Asymptomatic hyperpigmentation without preceding inflammation as a clinical feature of citrus fruits-induced phytophotodermatitis

Ji Young Choi, Shinwon Hwang, Si Hyung Lee, SangHo Oh

Research output: Contribution to journalArticle

Abstract

Phytophotodermatitis is a condition that occurs by contact with plants containing phototoxic agents such as furocoumarins and psoralens with subsequent ultraviolet exposure. Phytophotodermatitis typically presents as sharply defined erythematous patches with occasional blistering, sometimes accompanied with pain or itching sensation. In some cases, however, sudden appearance of asymptomatic hyperpigmentation can be the only clinical finding of phytophotodermatitis. Here, we present two patients with sudden development of asymptomatic pigmentation on their hand without preceding inflammation by the contact with citrus fruits containing photosensitizers and subsequent exposure to strong sunlight. As like these patients, phytophotodermatitis can present with only pigmentation without noticeable inflammation especially in dark skinned people. In such cases, physician can sometimes have difficulty in diagnosis of phytophotodermatitis. Therefore, it is important to consider the possibility of phytophotodermatitis through careful history taking, especially in patients who have abruptly developed well-defined hyperpigmentation on sun-exposed areas, to avoid unnecessary test and treatment.

Original languageEnglish
Pages (from-to)75-78
Number of pages4
JournalAnnals of Dermatology
Volume30
Issue number1
DOIs
Publication statusPublished - 2018 Feb 1

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Hyperpigmentation
Citrus
Pigmentation
Inflammation
Photosensitizing Agents
Sunlight
Solar System
Pruritus
Hand
Physicians
Pain
Furocoumarins
Therapeutics

All Science Journal Classification (ASJC) codes

  • Dermatology

Cite this

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abstract = "Phytophotodermatitis is a condition that occurs by contact with plants containing phototoxic agents such as furocoumarins and psoralens with subsequent ultraviolet exposure. Phytophotodermatitis typically presents as sharply defined erythematous patches with occasional blistering, sometimes accompanied with pain or itching sensation. In some cases, however, sudden appearance of asymptomatic hyperpigmentation can be the only clinical finding of phytophotodermatitis. Here, we present two patients with sudden development of asymptomatic pigmentation on their hand without preceding inflammation by the contact with citrus fruits containing photosensitizers and subsequent exposure to strong sunlight. As like these patients, phytophotodermatitis can present with only pigmentation without noticeable inflammation especially in dark skinned people. In such cases, physician can sometimes have difficulty in diagnosis of phytophotodermatitis. Therefore, it is important to consider the possibility of phytophotodermatitis through careful history taking, especially in patients who have abruptly developed well-defined hyperpigmentation on sun-exposed areas, to avoid unnecessary test and treatment.",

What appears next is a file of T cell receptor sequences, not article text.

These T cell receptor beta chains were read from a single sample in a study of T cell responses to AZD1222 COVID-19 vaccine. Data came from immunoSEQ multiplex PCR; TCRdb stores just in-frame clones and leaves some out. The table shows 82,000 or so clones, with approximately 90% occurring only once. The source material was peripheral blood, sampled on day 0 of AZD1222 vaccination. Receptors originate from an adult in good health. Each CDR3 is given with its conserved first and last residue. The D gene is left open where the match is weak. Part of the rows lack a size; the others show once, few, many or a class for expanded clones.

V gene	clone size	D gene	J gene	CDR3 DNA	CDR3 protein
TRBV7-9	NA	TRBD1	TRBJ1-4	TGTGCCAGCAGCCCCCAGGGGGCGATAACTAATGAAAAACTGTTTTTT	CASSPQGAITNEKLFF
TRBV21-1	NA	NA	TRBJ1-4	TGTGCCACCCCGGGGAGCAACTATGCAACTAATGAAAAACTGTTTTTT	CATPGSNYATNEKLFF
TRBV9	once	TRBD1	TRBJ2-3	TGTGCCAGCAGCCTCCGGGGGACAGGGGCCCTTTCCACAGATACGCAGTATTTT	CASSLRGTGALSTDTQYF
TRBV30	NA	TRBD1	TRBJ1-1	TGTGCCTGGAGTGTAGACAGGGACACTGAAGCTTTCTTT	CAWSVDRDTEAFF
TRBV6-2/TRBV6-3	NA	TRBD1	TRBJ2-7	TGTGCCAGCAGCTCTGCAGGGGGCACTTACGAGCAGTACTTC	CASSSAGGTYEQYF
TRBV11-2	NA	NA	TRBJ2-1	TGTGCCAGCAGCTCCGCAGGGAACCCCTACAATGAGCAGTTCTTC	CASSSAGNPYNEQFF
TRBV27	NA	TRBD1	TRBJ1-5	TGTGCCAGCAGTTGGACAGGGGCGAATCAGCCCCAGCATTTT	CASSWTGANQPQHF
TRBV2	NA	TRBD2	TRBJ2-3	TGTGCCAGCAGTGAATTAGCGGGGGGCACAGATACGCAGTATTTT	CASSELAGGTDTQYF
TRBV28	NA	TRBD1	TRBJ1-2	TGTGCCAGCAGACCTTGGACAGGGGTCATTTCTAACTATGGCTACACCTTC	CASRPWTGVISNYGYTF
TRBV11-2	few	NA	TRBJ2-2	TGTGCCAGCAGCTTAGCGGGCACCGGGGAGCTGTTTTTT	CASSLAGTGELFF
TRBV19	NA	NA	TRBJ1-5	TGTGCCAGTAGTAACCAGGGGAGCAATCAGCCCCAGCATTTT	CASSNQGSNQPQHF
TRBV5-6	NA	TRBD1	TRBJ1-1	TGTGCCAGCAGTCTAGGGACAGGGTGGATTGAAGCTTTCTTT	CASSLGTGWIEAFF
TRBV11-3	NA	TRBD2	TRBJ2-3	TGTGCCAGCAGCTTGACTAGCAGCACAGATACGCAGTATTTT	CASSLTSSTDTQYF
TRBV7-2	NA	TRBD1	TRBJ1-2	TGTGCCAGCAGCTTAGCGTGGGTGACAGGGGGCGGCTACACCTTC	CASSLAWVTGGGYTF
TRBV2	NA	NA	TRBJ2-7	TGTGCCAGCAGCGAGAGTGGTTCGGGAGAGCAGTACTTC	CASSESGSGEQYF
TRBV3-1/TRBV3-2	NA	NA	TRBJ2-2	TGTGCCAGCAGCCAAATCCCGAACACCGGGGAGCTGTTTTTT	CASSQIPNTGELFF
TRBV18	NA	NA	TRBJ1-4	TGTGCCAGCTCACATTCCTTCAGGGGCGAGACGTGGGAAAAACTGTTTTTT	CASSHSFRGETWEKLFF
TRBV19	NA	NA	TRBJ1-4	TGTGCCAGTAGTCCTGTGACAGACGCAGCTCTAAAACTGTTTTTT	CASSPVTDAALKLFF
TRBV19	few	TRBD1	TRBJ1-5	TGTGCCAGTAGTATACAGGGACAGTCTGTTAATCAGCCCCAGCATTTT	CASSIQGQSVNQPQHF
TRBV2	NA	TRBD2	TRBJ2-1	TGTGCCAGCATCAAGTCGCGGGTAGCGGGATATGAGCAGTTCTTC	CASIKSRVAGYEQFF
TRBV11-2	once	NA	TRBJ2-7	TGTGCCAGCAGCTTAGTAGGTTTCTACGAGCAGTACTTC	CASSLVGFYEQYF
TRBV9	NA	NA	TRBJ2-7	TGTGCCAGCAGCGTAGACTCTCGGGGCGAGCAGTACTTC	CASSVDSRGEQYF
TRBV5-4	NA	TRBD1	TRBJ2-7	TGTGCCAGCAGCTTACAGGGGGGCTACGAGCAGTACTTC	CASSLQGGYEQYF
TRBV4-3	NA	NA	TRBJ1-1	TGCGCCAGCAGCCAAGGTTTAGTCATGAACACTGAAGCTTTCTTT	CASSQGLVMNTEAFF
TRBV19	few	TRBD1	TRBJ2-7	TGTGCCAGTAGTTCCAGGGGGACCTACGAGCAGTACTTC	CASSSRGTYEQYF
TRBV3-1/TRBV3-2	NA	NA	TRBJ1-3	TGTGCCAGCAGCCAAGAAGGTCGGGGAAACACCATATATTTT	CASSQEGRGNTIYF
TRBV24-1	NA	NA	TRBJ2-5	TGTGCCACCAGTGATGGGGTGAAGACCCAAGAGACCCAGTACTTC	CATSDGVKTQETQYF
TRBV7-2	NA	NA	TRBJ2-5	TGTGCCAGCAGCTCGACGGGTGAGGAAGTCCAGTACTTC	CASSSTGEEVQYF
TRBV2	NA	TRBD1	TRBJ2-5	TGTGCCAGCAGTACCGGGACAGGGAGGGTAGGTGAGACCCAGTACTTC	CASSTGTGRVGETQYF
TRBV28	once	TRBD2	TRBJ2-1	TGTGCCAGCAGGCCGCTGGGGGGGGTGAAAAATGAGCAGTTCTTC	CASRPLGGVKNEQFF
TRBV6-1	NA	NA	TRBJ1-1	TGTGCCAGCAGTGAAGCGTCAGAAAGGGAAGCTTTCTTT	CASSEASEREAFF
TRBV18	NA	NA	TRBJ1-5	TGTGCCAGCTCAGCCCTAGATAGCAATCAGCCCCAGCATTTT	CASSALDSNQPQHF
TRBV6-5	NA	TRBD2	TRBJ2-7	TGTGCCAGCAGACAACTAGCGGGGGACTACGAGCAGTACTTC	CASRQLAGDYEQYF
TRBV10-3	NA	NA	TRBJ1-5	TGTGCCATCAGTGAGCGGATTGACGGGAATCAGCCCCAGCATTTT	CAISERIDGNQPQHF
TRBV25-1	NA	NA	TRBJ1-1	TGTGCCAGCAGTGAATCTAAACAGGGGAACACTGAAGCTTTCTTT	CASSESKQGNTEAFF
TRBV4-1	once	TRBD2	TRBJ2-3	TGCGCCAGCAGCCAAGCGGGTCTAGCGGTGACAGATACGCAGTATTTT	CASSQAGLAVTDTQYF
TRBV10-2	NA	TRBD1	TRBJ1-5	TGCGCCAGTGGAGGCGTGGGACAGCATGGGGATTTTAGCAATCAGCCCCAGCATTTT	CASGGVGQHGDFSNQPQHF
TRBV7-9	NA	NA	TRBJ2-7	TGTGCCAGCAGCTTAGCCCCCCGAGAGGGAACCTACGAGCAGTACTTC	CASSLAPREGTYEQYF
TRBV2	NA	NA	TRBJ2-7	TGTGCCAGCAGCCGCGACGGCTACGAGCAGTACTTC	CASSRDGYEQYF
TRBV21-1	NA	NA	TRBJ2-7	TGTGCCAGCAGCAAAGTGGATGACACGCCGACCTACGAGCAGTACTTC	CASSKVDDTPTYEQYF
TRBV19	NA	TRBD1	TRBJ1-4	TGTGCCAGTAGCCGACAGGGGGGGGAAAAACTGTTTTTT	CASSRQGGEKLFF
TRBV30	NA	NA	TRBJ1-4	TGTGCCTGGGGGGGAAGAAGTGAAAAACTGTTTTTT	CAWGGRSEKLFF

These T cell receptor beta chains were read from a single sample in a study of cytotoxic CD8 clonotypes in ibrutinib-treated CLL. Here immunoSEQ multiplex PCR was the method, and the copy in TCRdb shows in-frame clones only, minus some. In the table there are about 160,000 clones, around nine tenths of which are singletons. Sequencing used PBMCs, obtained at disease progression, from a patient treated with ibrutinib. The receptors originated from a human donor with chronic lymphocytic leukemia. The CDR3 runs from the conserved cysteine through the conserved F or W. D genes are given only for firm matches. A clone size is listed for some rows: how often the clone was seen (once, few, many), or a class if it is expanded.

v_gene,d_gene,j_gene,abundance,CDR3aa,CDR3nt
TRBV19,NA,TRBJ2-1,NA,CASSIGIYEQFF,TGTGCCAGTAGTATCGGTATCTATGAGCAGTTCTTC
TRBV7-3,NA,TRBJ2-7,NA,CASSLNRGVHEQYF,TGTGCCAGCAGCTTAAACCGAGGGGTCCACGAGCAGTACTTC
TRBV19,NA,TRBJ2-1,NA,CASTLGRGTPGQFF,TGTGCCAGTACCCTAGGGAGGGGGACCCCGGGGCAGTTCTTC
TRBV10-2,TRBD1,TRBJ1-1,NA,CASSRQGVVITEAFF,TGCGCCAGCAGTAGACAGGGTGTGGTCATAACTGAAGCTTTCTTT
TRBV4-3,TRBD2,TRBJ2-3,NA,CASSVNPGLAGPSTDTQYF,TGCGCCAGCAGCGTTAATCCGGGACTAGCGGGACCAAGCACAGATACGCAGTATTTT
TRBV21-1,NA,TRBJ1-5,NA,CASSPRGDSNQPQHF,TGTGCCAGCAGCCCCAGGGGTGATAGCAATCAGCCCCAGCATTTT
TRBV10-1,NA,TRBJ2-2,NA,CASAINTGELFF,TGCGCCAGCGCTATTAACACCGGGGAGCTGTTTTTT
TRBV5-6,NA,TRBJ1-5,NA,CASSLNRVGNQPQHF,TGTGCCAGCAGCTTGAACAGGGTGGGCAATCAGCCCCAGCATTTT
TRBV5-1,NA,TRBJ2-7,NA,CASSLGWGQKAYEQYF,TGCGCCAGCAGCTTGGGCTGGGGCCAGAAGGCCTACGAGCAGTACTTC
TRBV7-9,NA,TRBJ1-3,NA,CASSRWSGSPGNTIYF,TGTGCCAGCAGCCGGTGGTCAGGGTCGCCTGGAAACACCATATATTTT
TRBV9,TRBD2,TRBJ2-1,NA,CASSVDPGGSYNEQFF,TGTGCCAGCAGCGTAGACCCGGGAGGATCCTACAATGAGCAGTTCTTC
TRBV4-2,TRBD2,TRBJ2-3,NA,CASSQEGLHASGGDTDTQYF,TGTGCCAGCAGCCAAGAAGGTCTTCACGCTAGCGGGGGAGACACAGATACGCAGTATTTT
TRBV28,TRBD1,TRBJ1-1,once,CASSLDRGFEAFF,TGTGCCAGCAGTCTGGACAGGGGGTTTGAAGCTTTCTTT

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Asymptomatic hyperpigmentation without preceding inflammation as a clinical feature of citrus fruits-induced phytophotodermatitis. / Choi, Ji Young; Hwang, Shinwon; Lee, Si Hyung; Oh, SangHo.

In: Annals of Dermatology, Vol. 30, No. 1, 01.02.2018, p. 75-78.

Research output: Contribution to journalArticle

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